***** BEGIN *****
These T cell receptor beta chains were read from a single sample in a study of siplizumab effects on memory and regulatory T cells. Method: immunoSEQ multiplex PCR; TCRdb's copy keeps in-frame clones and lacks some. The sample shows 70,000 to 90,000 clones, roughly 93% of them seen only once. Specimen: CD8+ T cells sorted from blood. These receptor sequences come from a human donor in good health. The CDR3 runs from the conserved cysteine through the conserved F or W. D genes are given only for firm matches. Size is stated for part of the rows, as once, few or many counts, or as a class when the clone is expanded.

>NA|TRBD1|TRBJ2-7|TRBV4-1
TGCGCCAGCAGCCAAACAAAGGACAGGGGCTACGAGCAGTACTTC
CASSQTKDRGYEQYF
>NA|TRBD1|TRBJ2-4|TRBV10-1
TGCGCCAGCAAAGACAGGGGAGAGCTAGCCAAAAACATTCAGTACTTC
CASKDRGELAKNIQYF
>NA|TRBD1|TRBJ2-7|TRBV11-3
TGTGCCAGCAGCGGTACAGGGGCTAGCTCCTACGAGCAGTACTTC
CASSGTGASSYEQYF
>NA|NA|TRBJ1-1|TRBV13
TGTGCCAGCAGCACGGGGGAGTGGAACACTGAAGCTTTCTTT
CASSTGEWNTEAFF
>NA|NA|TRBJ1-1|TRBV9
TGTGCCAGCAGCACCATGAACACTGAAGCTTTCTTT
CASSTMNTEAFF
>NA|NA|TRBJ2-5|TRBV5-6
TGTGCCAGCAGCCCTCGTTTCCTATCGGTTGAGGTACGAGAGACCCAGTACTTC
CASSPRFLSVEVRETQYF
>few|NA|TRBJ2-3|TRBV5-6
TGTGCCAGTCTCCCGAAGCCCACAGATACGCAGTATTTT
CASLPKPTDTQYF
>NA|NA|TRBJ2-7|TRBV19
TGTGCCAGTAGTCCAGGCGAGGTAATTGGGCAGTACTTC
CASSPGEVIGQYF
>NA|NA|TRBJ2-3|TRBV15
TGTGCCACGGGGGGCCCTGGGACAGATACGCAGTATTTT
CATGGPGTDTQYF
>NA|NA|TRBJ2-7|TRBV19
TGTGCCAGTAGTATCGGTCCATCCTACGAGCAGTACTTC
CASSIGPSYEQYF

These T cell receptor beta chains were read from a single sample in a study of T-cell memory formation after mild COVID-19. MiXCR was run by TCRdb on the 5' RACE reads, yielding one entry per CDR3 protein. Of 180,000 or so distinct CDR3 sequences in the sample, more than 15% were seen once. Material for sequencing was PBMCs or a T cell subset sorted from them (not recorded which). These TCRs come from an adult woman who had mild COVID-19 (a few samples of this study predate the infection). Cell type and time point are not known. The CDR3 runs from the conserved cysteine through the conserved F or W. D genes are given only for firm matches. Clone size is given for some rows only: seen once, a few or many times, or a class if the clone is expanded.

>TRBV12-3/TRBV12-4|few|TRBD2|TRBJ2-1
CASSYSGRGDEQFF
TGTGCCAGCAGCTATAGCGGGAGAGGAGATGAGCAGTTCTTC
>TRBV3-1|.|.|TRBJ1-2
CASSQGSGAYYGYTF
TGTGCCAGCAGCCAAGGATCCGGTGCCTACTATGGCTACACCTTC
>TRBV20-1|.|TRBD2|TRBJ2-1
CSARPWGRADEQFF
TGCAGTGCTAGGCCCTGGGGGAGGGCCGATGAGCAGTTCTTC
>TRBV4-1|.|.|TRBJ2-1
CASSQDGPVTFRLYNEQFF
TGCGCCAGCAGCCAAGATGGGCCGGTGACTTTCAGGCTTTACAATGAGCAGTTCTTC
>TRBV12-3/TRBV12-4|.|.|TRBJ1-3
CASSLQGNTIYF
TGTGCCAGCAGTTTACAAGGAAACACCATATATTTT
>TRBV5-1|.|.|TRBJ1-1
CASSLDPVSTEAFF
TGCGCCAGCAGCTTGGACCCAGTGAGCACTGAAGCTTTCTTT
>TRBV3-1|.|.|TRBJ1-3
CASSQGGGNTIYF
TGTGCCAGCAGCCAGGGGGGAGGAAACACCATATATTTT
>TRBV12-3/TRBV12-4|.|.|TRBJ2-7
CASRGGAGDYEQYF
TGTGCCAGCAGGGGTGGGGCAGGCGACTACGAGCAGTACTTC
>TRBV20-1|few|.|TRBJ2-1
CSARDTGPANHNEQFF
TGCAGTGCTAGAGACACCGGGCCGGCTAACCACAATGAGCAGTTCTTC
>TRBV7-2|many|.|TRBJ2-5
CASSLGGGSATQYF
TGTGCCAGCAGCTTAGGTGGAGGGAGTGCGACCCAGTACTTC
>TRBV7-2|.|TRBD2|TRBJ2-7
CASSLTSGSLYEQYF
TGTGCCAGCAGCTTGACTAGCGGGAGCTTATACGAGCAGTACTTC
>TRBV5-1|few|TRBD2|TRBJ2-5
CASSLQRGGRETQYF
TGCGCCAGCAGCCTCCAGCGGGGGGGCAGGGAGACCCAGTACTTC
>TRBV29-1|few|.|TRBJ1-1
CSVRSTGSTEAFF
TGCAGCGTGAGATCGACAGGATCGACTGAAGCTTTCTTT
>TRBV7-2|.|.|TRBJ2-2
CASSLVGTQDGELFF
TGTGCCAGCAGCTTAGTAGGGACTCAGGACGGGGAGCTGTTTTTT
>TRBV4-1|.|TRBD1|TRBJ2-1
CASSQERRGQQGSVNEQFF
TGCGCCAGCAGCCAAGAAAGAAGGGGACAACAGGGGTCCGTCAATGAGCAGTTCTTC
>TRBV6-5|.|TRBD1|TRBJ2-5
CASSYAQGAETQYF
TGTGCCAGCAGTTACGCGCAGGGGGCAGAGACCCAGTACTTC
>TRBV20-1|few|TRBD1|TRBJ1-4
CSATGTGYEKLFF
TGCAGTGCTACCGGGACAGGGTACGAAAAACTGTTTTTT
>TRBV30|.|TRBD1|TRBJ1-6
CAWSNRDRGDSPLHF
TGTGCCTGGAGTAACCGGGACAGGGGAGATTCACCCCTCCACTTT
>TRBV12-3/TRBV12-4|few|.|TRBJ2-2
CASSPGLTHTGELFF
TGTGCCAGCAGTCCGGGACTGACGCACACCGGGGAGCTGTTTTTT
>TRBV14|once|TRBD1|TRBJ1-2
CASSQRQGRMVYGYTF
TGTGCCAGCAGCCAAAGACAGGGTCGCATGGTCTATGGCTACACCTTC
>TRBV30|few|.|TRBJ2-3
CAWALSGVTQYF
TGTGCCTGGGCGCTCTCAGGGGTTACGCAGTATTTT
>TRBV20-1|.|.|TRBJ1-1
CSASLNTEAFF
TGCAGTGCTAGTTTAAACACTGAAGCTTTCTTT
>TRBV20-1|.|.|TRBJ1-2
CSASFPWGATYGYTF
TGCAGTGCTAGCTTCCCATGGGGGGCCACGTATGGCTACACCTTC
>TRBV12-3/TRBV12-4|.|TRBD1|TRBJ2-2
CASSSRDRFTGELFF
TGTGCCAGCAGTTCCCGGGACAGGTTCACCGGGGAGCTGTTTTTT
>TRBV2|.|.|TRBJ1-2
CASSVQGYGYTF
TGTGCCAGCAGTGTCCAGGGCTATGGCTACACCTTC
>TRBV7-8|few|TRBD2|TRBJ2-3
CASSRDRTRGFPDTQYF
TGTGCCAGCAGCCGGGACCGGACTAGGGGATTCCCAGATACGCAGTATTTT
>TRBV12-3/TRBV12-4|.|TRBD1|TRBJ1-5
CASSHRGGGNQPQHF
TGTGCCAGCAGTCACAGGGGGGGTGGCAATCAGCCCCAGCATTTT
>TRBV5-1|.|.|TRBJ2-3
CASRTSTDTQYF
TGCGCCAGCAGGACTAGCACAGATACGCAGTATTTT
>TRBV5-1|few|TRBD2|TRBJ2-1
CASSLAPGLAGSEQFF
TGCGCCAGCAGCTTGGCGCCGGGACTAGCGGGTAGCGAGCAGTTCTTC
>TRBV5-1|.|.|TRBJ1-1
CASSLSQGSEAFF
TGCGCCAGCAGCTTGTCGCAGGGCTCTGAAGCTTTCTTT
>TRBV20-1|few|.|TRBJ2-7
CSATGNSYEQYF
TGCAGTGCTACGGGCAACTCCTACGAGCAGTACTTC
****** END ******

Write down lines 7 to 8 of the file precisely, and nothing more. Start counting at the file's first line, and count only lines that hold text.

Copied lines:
CASKDRGELAKNIQYF
>NA|TRBD1|TRBJ2-7|TRBV11-3